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How Can Schools Offer Equal Access to AI Tools?



AI Tools

Artificial intelligence (AI) is swiftly becoming the new normal in the education sector, with more institutions than ever before making use of the technology to aid in teaching and learning. Despite this fact, not every child will have equal access to the technology, and as the world begins to rely on it more and more, many students will be left behind when it comes to learning the crucial skills needed in a world driven by AI.


An ability to use AI will benefit students not only throughout their school years, but in the world of work, too. But how can schools ensure that every student gets the same access to AI tools? We take a look at some ideas in this post.


Allocate funds and resources


Not every child will have access to technology at home. If you want your students to make use of AI, you need to make it accessible within the school walls, whether that means having it available in the classroom, or on the school computers so that they can make use of it in their own time.


Similarly, you may want to allocate resources or funds to equip students with their own laptops so that they can access the technology from home. This will help to bridge the digital divide, and provide support for low-income and minority groups.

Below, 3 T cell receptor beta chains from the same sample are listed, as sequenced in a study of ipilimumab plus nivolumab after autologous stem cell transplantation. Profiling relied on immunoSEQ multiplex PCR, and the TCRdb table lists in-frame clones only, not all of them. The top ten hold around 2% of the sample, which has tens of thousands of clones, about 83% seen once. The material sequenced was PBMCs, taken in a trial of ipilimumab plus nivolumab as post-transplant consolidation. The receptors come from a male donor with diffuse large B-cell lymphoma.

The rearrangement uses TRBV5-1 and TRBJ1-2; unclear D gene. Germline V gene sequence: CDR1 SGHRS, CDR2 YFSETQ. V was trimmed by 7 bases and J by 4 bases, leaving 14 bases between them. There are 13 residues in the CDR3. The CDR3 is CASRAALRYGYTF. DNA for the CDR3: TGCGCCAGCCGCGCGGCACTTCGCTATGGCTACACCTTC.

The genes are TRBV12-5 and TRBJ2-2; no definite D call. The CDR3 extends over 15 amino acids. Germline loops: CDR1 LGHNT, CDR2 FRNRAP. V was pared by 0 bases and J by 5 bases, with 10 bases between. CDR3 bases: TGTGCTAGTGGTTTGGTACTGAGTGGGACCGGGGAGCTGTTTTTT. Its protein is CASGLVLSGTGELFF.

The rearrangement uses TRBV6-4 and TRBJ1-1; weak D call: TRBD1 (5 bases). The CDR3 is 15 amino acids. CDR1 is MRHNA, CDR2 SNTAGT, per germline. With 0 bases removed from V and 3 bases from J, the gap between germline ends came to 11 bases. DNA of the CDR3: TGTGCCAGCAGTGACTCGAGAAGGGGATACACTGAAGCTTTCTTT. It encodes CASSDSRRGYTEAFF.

Seek external support


Equal access to AI can feel hard to achieve if you’re acting as a single establishment. So, it’s worth reaching out to other educational institutions or even government officials to see if they’re able to offer any support. There might be an opportunity to apply for a grant, or charities you can connect with, that can help to support underprivileged kids and provide access to AI tools.


Equal access to technology is important in our modern world, and you’d be surprised just how much help is out there if you express the need for more equipment. Reach out to public platforms and programs for advice on how to best utilize the opportunities available to you.


Encourage learning


Outside of having physical access to AI, there is other relevant knowledge to be shared with students. Being exposed to AI doesn’t always mean having students test it out for themselves – simply educating young people on the uses of the technology can be equally valuable, and is easily delivered through traditional learning methods.


While it’s not a comprehensive solution, teaching this theoretical knowledge does address part of the problem. By equipping students with the skills they need to understand how AI works, they’ll be better able to grasp the technology later on – this can help them to use it responsibly when they head off to college or join the workforce.


Raise awareness


Equal access to AI is possible, but change won’t come easily if you don’t flag the issue. If you’re looking to improve your school’s resources, leaning on the wider community for support may just be the answer. The more we talk about the digital divide, the greater our ability to advocate for – and generate – positive change.

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